March 15, 2012 at 6:34 am

    Totally agree. I realised last year that I could do all the physical training I had planned and still fail in the tournament ring because of my negative self-image. It is a long slow on-going process of changing 40+ years of habitual thinking but I am starting to see the results.
    The most difficult part is dealing with (& accepting) the resistance from friends and other students whose comfort zones have been rattled by the different way I think, talk & train. Of course, there are those who recognise that “I’m on a mission” and are there to encourage me.
    It has been a confronting and sometimes painful process but so worth it.

  4. Szilard

    March 15, 2012 at 9:50 pm

    Sounds a lot like positive psychology, and that turned out to be a total bullsheath. There might be something to it, but if there is I don’t believe it is this simple. Starving children starve because they choose so? They are not #1 because they don’t choose to be? Or should they just choose the brighter side? When you are up to 3 pro muggers, well dude, just hand over your wallet. Maybe you can talk your way out of the situation, but to get out of it fighting, they have to screw up big time too.

    • Kai-ru

      March 16, 2012 at 5:03 am

      I agree with what you are saying in relation to circumstance and believe there are many circumstances, that do not need to be as extreme as those you have stated, that positive thinking just wont cut it. How ever positive psychology in no way has proven to be “bullsheath” which ether means a cover for a bull or, condom made of bulls intestines or possible BS.

      Positive psychology is not about wishful thinking or seeing “the brighter side”, rather it is about resilience and learning to re-frame your thoughts so that you may utilize the resources that are available to you in an effective manor. In the above article Jesse does state quite simply that there are some people who because of physical reasons may not be able to excel in some sports. We can not all be Olympians but we can all improve our current level of performance.

      The problem with uneducated opinions about psychology is the same as uneducated opinions about Karate or anything else for that manor, an uneducated person, every one is uneducated in some field, will often see the field they are uneducated in on a surface level. They likely have only interacted with the topic through popular representations which in our fast paced consumer based society often want to see quick fixes. Something nether karate or psychology offer.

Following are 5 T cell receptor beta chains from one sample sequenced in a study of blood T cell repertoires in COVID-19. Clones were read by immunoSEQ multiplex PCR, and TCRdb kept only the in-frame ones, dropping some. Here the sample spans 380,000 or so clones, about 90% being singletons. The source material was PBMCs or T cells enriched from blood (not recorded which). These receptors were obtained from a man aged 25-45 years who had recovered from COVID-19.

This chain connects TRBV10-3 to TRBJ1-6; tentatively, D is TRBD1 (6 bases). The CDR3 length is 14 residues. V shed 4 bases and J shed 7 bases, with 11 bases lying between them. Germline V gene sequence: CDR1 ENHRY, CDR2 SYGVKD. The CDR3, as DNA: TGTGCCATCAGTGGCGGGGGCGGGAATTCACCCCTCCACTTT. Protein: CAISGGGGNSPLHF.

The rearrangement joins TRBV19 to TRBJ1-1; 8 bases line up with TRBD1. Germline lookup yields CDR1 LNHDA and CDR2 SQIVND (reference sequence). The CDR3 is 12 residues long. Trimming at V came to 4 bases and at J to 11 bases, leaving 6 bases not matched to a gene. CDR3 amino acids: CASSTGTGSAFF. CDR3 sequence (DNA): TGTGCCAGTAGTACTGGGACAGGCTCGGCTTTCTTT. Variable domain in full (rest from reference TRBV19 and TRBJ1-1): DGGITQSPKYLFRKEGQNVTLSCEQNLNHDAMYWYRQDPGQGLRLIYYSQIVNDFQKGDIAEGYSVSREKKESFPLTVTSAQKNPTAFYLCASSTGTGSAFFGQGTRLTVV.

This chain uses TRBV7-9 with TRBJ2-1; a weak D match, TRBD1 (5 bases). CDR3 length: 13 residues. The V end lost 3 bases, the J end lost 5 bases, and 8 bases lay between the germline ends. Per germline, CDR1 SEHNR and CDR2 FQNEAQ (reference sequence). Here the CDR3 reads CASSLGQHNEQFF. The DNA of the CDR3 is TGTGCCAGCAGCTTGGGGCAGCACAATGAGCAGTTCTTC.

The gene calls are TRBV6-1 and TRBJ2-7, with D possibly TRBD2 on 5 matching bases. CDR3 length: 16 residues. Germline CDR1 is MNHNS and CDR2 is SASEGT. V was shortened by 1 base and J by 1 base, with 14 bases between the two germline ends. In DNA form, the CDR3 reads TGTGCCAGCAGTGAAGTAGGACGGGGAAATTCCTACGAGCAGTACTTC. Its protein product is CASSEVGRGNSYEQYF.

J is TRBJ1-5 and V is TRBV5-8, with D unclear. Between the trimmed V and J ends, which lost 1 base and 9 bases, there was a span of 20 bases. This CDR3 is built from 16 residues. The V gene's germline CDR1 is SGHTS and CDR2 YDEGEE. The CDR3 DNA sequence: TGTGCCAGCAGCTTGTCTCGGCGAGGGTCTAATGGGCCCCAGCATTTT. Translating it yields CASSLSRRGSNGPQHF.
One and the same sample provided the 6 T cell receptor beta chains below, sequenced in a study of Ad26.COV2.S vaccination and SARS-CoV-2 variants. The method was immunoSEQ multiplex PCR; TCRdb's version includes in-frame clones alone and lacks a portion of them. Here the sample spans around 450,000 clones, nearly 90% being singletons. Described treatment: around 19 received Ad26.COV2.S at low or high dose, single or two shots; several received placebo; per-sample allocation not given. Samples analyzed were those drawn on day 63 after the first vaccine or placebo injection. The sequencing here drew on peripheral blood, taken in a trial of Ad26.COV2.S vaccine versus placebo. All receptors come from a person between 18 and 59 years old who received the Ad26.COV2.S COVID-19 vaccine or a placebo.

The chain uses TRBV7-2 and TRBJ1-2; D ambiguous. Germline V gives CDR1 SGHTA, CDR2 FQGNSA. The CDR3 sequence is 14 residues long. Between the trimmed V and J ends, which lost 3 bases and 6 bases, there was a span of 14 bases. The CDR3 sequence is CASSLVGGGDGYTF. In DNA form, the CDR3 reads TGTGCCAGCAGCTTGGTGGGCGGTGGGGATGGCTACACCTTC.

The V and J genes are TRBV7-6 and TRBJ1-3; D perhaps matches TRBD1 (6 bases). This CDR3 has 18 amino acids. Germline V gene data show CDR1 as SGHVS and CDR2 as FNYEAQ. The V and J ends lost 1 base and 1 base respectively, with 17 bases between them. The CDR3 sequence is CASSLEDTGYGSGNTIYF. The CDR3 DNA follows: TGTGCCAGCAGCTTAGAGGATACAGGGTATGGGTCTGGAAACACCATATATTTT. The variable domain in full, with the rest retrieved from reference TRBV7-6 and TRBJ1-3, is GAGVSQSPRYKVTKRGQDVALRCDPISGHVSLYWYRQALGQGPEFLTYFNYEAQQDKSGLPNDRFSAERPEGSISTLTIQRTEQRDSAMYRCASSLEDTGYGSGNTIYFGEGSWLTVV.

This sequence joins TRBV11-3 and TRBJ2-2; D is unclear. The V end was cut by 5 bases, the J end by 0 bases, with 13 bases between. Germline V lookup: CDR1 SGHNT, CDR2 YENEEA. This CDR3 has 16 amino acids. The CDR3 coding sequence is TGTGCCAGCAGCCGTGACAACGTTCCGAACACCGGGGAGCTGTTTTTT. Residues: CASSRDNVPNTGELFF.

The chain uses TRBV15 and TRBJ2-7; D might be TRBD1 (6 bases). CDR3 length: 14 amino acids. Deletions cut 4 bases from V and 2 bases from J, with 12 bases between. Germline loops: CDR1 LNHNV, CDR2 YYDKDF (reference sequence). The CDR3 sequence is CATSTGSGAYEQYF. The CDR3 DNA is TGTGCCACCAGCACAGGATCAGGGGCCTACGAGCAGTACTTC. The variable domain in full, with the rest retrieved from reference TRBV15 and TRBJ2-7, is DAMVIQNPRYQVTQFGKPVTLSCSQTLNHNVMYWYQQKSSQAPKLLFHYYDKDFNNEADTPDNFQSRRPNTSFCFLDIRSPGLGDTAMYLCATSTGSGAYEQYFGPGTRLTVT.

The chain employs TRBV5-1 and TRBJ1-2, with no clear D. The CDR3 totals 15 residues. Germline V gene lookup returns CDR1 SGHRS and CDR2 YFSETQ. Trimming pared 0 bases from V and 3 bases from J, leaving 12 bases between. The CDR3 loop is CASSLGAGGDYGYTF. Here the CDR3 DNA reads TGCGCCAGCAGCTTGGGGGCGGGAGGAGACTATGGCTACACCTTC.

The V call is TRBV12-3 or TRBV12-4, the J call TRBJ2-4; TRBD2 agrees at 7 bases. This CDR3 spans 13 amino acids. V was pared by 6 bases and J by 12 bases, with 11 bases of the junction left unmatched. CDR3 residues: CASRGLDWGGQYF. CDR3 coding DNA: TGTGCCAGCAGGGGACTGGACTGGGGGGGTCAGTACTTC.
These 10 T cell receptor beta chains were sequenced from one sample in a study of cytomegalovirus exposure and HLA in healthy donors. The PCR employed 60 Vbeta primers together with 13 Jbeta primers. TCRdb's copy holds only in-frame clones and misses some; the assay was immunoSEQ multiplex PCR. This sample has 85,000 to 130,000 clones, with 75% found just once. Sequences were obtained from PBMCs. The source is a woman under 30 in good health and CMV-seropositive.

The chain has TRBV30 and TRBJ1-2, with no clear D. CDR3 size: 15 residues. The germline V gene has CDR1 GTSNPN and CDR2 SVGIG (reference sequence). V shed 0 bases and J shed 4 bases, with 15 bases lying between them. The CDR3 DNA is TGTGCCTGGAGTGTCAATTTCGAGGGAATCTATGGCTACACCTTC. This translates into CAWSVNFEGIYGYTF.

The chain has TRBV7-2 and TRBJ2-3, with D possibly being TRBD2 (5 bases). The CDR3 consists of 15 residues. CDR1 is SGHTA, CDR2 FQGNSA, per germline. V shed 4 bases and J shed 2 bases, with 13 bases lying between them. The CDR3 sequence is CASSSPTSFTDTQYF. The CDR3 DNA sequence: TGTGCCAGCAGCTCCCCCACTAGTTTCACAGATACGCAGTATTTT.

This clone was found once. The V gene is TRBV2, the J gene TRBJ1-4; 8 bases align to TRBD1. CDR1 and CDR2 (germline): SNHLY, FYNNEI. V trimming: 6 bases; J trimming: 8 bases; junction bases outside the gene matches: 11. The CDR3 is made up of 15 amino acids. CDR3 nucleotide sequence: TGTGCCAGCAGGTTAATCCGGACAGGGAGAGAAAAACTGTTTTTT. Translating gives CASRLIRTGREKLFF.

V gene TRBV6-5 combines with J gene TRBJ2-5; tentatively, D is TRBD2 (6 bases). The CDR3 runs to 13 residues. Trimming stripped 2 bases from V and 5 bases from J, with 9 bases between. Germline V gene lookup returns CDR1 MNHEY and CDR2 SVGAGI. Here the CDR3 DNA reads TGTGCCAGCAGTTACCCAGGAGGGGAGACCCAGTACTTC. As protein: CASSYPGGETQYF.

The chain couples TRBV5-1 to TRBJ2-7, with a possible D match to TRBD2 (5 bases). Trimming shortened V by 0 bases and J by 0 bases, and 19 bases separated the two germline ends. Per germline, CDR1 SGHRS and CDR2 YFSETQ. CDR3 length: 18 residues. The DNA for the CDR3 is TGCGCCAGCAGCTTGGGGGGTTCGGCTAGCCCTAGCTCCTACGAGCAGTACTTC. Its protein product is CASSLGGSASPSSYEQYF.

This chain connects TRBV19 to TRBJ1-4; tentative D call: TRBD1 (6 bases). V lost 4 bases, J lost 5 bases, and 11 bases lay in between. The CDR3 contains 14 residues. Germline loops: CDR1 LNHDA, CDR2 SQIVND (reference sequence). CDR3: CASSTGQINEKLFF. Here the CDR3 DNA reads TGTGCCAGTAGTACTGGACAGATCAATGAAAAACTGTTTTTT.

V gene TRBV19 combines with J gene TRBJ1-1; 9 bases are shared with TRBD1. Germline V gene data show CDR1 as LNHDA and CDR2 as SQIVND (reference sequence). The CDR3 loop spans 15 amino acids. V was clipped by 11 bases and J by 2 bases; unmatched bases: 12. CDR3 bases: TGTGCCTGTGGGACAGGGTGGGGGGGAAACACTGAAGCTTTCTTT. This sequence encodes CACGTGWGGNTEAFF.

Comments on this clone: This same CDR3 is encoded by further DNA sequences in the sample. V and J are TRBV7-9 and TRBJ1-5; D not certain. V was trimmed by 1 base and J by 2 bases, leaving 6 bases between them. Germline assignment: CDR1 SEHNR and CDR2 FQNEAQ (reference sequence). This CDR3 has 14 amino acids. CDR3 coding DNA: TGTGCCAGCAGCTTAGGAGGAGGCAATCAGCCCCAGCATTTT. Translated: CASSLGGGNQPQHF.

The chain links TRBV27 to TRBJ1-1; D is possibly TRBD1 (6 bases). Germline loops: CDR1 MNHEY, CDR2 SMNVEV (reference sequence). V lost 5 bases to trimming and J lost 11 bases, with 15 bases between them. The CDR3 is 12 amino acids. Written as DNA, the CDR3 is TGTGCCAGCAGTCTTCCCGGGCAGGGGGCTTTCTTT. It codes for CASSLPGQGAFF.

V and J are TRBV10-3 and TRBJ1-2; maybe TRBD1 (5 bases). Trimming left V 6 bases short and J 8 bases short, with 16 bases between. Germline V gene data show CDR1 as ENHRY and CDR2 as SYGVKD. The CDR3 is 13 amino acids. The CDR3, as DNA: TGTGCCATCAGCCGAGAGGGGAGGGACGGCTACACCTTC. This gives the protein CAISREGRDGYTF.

So please do a little more research on positive psychology before you throw out lofty statements. Positive psychology is actively growing. It is being integrated into almost every branch of psychology. Simply look to psychology.com to see how far reaching the implications of positive psychology really are.

      Jesse I quite enjoyed your article and hope that what people take from it is not that we can all be astronauts and Olympians but that we can all improve our current level of performance. Through such improvement we will continually move forward in life and who knows a few of us may even become astronauts or the next Daniel-san.

      • Jesse

        March 16, 2012 at 4:25 pm

        Comment of the year.

        • kairu

          March 18, 2012 at 4:16 pm

          do I get a prize?

  5. Manuel

    March 17, 2012 at 1:05 am

    huge thanks to you Jesse san! you have resumed almost a year of my english essay-writing course, in which our professot tries to convince us to believe these kind of things by making us read “The art of possibility” by the Zanders…
    I think the whole book is compressed now in this article, and it is WAY more useful than that book!

  6. Karate

    April 1, 2012 at 1:30 pm

    You need also a bit of power and skills. Take a look at a younger boy -- in his self image sometimes he is a powerfull hero, but he cannot win any fight. Someone should not ignore physical skills.